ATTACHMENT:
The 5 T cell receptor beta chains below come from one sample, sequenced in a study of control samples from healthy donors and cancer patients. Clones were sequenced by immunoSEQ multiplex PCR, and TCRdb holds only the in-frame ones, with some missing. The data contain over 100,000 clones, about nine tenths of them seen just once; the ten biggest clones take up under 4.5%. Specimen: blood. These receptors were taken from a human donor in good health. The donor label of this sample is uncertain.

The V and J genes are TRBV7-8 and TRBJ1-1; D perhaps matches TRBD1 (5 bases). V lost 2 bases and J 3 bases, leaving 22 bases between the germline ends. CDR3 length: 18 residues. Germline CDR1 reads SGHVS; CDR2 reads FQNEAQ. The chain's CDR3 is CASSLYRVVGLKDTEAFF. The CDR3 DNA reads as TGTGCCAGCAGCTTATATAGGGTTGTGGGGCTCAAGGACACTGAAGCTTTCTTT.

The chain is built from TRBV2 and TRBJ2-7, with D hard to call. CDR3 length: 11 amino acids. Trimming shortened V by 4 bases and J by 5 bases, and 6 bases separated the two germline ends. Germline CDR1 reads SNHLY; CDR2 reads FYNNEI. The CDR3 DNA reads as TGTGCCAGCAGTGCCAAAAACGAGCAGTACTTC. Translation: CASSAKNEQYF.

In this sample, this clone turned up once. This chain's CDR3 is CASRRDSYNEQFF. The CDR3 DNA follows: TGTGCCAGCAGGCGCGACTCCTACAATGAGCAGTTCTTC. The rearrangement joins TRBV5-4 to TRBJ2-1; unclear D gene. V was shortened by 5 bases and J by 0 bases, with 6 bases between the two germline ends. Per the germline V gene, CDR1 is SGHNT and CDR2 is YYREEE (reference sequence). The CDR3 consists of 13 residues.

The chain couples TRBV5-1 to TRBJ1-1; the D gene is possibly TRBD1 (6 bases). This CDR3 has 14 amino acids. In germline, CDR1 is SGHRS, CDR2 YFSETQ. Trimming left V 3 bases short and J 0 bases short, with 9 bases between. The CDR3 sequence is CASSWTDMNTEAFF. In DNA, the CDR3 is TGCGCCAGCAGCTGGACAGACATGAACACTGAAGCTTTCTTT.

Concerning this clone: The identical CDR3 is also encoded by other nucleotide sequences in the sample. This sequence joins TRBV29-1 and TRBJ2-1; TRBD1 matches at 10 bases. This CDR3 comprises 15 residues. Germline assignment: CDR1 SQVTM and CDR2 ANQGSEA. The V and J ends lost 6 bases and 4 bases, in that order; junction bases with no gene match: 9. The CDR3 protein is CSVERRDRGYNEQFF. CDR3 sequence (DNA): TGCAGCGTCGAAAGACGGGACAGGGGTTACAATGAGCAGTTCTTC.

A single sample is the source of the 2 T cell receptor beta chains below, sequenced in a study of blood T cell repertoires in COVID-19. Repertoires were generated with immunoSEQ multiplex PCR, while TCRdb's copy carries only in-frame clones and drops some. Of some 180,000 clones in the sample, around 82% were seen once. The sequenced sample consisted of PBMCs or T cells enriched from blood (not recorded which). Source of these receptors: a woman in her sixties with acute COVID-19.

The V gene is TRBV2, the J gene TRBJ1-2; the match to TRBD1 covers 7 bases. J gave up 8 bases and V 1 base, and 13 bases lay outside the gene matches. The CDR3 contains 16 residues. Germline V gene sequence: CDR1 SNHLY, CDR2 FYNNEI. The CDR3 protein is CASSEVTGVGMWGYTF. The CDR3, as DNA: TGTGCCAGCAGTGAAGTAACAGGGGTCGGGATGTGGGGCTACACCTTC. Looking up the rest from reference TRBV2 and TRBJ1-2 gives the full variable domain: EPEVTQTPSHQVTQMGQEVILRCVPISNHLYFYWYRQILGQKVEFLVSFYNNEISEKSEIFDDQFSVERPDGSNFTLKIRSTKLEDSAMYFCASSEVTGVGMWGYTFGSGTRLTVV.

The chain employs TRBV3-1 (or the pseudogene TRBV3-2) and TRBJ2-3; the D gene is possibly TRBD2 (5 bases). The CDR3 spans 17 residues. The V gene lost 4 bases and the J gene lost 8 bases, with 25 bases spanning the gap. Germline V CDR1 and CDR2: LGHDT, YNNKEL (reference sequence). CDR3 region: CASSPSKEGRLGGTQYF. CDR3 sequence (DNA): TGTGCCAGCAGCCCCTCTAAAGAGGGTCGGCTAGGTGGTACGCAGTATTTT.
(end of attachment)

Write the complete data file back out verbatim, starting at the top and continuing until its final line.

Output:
The 5 T cell receptor beta chains below come from one sample, sequenced in a study of control samples from healthy donors and cancer patients. Clones were sequenced by immunoSEQ multiplex PCR, and TCRdb holds only the in-frame ones, with some missing. The data contain over 100,000 clones, about nine tenths of them seen just once; the ten biggest clones take up under 4.5%. Specimen: blood. These receptors were taken from a human donor in good health. The donor label of this sample is uncertain.

The V and J genes are TRBV7-8 and TRBJ1-1; D perhaps matches TRBD1 (5 bases). V lost 2 bases and J 3 bases, leaving 22 bases between the germline ends. CDR3 length: 18 residues. Germline CDR1 reads SGHVS; CDR2 reads FQNEAQ. The chain's CDR3 is CASSLYRVVGLKDTEAFF. The CDR3 DNA reads as TGTGCCAGCAGCTTATATAGGGTTGTGGGGCTCAAGGACACTGAAGCTTTCTTT.

The chain is built from TRBV2 and TRBJ2-7, with D hard to call. CDR3 length: 11 amino acids. Trimming shortened V by 4 bases and J by 5 bases, and 6 bases separated the two germline ends. Germline CDR1 reads SNHLY; CDR2 reads FYNNEI. The CDR3 DNA reads as TGTGCCAGCAGTGCCAAAAACGAGCAGTACTTC. Translation: CASSAKNEQYF.

In this sample, this clone turned up once. This chain's CDR3 is CASRRDSYNEQFF. The CDR3 DNA follows: TGTGCCAGCAGGCGCGACTCCTACAATGAGCAGTTCTTC. The rearrangement joins TRBV5-4 to TRBJ2-1; unclear D gene. V was shortened by 5 bases and J by 0 bases, with 6 bases between the two germline ends. Per the germline V gene, CDR1 is SGHNT and CDR2 is YYREEE (reference sequence). The CDR3 consists of 13 residues.

The chain couples TRBV5-1 to TRBJ1-1; the D gene is possibly TRBD1 (6 bases). This CDR3 has 14 amino acids. In germline, CDR1 is SGHRS, CDR2 YFSETQ. Trimming left V 3 bases short and J 0 bases short, with 9 bases between. The CDR3 sequence is CASSWTDMNTEAFF. In DNA, the CDR3 is TGCGCCAGCAGCTGGACAGACATGAACACTGAAGCTTTCTTT.

Concerning this clone: The identical CDR3 is also encoded by other nucleotide sequences in the sample. This sequence joins TRBV29-1 and TRBJ2-1; TRBD1 matches at 10 bases. This CDR3 comprises 15 residues. Germline assignment: CDR1 SQVTM and CDR2 ANQGSEA. The V and J ends lost 6 bases and 4 bases, in that order; junction bases with no gene match: 9. The CDR3 protein is CSVERRDRGYNEQFF. CDR3 sequence (DNA): TGCAGCGTCGAAAGACGGGACAGGGGTTACAATGAGCAGTTCTTC.

A single sample is the source of the 2 T cell receptor beta chains below, sequenced in a study of blood T cell repertoires in COVID-19. Repertoires were generated with immunoSEQ multiplex PCR, while TCRdb's copy carries only in-frame clones and drops some. Of some 180,000 clones in the sample, around 82% were seen once. The sequenced sample consisted of PBMCs or T cells enriched from blood (not recorded which). Source of these receptors: a woman in her sixties with acute COVID-19.

The V gene is TRBV2, the J gene TRBJ1-2; the match to TRBD1 covers 7 bases. J gave up 8 bases and V 1 base, and 13 bases lay outside the gene matches. The CDR3 contains 16 residues. Germline V gene sequence: CDR1 SNHLY, CDR2 FYNNEI. The CDR3 protein is CASSEVTGVGMWGYTF. The CDR3, as DNA: TGTGCCAGCAGTGAAGTAACAGGGGTCGGGATGTGGGGCTACACCTTC. Looking up the rest from reference TRBV2 and TRBJ1-2 gives the full variable domain: EPEVTQTPSHQVTQMGQEVILRCVPISNHLYFYWYRQILGQKVEFLVSFYNNEISEKSEIFDDQFSVERPDGSNFTLKIRSTKLEDSAMYFCASSEVTGVGMWGYTFGSGTRLTVV.

The chain employs TRBV3-1 (or the pseudogene TRBV3-2) and TRBJ2-3; the D gene is possibly TRBD2 (5 bases). The CDR3 spans 17 residues. The V gene lost 4 bases and the J gene lost 8 bases, with 25 bases spanning the gap. Germline V CDR1 and CDR2: LGHDT, YNNKEL (reference sequence). CDR3 region: CASSPSKEGRLGGTQYF. CDR3 sequence (DNA): TGTGCCAGCAGCCCCTCTAAAGAGGGTCGGCTAGGTGGTACGCAGTATTTT.